A variety of frozen yogurt sundaes at Plum Dandy, the dandiest frozen yogurt joint in the land. (They're off-campus but I really wish they weren't. Plum Dandy kiosk in Case Center, plz?) They have College Tuesdays and you can get two fro-yos for the price of one. Yum.


The Northwoods Village Res Life staff for 2011-2012. We are an athletic crew. We eat success for breakfast...with skim milk.

Happy Monday everyone! November 28 is Panama’s Independence Day!

CTM: Beatlemore Skidmania and Atlas Sound at Zankel

What’s up folks?  It’s a beautiful day in Saratoga Springs and I’m gonna tell you all about a few rad musical happenings on campus.  First up is Beatlemore Skidmania, which happened last weekend.  Beatlemania is probably one of the most popular events of the year; my first two years here we had it in Filene, the semi-crappy old music building, but since 2010 it’s been in the gorgeously lit, higher-capacity Zankel Music Center.  This year was a doozy: nineteen musical acts playing over two hours worth of intense, energetic Beatles tunes.  All Beatlemore photos were plundered from Facebook.

This guy's version of "A Day in the Life" was insane.

This year the theme was “Beatles And Beyond” so anything from “Love Me Do” all the way to Wings and the Plastic Ono Band was fair game for the musicians.  Of the many talented acts onstage, I had a few favorites.  The Bandersnatchers, Skidmore’s only all-male a capella group, did a pleasant barbershop quartet-style rendition of “I Wanna Hold Your Hand.”

The Skidmore Sonneteers, singing John Lennon's "Real Love."

A few of my neighbors from last year pulled a crazy jazz version of “Blue Jay Way,” complete with saxophone harmonizer and a didgeridoo.  (Yes, a didgeridoo.  That’s what happens when you go abroad to Australia.)  A trio of first-year students played “Can’t Buy Me Love” with a reggae twist, and two lovely ladies, MaryLeigh Roohan and Carolyn Bottelier, performed “Eight Days A Week” with only a guitar and vocal harmonies and still had the audience hanging on their every note.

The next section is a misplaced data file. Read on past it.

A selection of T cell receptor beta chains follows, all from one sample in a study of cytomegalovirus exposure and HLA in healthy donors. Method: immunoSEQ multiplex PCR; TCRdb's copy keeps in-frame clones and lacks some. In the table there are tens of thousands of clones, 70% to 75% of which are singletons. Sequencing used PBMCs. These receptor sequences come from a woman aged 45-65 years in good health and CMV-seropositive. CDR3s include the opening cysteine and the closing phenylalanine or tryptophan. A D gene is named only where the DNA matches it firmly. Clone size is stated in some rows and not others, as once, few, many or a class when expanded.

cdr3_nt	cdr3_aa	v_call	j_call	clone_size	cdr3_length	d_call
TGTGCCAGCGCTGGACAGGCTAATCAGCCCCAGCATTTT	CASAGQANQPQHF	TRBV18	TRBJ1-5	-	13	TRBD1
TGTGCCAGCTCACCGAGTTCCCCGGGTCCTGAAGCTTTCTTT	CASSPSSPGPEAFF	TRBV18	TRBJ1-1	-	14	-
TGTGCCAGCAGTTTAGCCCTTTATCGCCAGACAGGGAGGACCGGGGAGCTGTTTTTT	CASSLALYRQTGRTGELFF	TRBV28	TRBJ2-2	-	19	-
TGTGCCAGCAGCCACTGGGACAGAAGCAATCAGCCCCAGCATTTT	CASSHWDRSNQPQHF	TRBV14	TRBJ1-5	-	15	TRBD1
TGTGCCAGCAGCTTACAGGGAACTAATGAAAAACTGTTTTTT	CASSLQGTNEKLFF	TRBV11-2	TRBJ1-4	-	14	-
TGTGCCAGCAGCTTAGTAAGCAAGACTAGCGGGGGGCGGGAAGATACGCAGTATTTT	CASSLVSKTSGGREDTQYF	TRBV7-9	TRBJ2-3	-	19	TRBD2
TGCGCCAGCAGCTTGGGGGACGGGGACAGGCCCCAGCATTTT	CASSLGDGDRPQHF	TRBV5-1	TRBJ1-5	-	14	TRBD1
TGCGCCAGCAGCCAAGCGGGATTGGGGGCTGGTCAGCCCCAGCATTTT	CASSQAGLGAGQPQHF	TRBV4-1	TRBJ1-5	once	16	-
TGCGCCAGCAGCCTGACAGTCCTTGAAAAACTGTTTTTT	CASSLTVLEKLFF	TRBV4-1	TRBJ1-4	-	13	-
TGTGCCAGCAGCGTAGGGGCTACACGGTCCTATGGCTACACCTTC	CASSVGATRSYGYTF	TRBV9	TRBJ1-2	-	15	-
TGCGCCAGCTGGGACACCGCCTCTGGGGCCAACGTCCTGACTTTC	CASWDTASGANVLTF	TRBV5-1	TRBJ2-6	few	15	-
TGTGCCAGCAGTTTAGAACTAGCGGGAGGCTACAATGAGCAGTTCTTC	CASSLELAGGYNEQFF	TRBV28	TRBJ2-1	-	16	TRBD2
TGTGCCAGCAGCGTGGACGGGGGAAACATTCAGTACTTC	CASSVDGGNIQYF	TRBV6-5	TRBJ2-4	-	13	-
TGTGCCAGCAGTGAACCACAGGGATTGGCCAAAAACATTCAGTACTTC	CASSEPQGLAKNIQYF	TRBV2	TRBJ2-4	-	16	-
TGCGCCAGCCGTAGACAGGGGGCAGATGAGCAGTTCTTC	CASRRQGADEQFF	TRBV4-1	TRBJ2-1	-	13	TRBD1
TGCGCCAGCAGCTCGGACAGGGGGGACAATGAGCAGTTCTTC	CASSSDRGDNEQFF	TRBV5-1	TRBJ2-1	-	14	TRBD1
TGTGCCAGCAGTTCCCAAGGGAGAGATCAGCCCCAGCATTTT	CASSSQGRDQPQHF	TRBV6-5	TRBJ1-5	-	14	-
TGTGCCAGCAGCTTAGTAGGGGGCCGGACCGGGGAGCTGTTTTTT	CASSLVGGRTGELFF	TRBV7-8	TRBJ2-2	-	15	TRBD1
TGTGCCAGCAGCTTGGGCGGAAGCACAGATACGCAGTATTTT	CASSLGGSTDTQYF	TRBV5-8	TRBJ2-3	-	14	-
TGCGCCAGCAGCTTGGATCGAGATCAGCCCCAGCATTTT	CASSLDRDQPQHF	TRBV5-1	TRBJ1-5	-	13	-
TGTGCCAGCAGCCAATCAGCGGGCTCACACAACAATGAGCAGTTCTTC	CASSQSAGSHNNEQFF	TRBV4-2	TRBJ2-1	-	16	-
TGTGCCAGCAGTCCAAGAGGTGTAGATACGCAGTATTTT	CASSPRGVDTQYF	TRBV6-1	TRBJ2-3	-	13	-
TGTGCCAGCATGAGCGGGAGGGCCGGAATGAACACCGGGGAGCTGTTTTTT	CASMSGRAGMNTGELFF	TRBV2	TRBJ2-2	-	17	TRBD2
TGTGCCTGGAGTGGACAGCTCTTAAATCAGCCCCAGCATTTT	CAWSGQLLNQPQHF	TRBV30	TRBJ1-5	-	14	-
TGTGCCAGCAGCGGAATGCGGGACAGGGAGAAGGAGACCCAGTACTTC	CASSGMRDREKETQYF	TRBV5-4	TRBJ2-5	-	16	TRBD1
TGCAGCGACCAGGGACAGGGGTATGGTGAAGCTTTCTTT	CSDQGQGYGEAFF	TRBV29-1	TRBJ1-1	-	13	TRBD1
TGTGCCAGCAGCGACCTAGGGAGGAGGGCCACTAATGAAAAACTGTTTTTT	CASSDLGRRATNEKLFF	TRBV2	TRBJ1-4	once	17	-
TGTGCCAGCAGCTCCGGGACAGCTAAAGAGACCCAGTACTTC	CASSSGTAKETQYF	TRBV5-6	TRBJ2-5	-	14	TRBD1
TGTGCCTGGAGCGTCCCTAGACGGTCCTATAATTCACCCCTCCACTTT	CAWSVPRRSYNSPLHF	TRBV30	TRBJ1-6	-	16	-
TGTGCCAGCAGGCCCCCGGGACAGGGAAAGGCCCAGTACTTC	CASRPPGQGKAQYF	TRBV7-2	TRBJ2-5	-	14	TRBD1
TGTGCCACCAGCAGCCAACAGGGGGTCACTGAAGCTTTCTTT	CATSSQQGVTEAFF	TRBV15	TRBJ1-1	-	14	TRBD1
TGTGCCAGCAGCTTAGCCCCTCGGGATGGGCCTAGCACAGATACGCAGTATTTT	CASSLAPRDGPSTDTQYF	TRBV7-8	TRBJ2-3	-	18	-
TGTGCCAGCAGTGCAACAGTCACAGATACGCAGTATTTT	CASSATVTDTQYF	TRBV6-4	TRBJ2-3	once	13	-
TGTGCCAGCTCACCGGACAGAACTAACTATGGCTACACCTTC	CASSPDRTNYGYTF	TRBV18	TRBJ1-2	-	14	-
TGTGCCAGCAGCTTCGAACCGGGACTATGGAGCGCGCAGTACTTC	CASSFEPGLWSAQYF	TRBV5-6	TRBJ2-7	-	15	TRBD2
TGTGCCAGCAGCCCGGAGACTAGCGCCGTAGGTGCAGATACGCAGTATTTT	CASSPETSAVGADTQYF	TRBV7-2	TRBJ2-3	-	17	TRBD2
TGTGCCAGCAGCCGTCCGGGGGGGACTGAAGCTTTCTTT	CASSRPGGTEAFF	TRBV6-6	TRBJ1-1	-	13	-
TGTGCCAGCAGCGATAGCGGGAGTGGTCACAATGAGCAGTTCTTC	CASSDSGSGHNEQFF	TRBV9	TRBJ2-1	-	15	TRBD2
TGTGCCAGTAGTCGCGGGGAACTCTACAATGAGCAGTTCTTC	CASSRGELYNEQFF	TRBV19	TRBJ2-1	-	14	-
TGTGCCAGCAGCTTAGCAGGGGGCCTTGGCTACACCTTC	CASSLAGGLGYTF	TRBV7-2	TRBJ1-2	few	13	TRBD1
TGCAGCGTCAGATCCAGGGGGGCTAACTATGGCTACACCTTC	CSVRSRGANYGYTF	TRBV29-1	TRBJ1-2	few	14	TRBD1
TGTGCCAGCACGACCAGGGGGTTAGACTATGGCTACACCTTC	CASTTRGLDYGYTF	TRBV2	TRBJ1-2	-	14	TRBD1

Carolyn and MaryLeigh, absolutely killing it.

The concert concluded with a sing-a-long “All You Need Is Love” and everyone went off humming Beatles tunes and babbling away about which band they liked the most.  Another successful Beatlemore Skidmania and — eek! — the last one for me as a Skid student.  Talk about bittersweet.

Then last night Zankel and SEC hosted Bradford Cox, the leader of Deerhunter, who did a solo show as Atlas Sound.  Atlas Sound is sort of the bedroom, laptop composer, introverted, introspective, ideally-heard-on-headphones version of Deerhunter (who came to Skidmore back in 2009).  A slew of bespectacled, plaid-clad Skid kids wriggled in their seats, waiting for the 7-foot-tall maestro to come onstage.  First up, though, were openers Laura Stevenson and the Cans.  I caught the tail end of their set and was very intrigued by Stevenson, who had impressive vocal cords.

Then came Cox, who filled the auditorium with ragged, mumbled vocals, layers and layers of looped sounds, weird bleeps and bloops, and guitar that sounded like violins and harpsichords and also sometimes just like a normal guitar.

His live versions of “Mona Lisa” and “Walkabout” almost trumped the studio versions.  Of course, Atlas Sound music is mostly beatless and atmospheric, so it definitely had a sopoforic effect on the audience.  One of my friends said the girl sitting in front of her was in a deep slumber halfway through the show.  I myself closed my eyes a few times.  But calling the Atlas Sound show “boring” is not quite right; it was relaxing to the point of hypnotizing, and sometimes, especially after the week before Thanksgiving, a relaxing show is exactly what you need.

Freaky, man.

I’m not sure if I’m breaking thousands of copyright laws by posting this, but here’s a sampler of the evening: it’s Cox opening his show by playing “Recent Bedroom.” Enjoy!


How Was…Skidmore Halloween?

Yesterday around lunchtime I was getting my daily dose of Food Network in between work and classes; housemate Caroline entered the house and bewilderedly proclaimed, “It feels like we’ve been on vacation.”  Such are the effects of Halloween weekend at Skidmore, a multi-night bacchanal of face paint, glitter and I-made-it-myself-so-it-might-fall-apart-at-any-minute costumes.


Pure, unadulterated patriotism: Taylor Swift and Betsy Ross.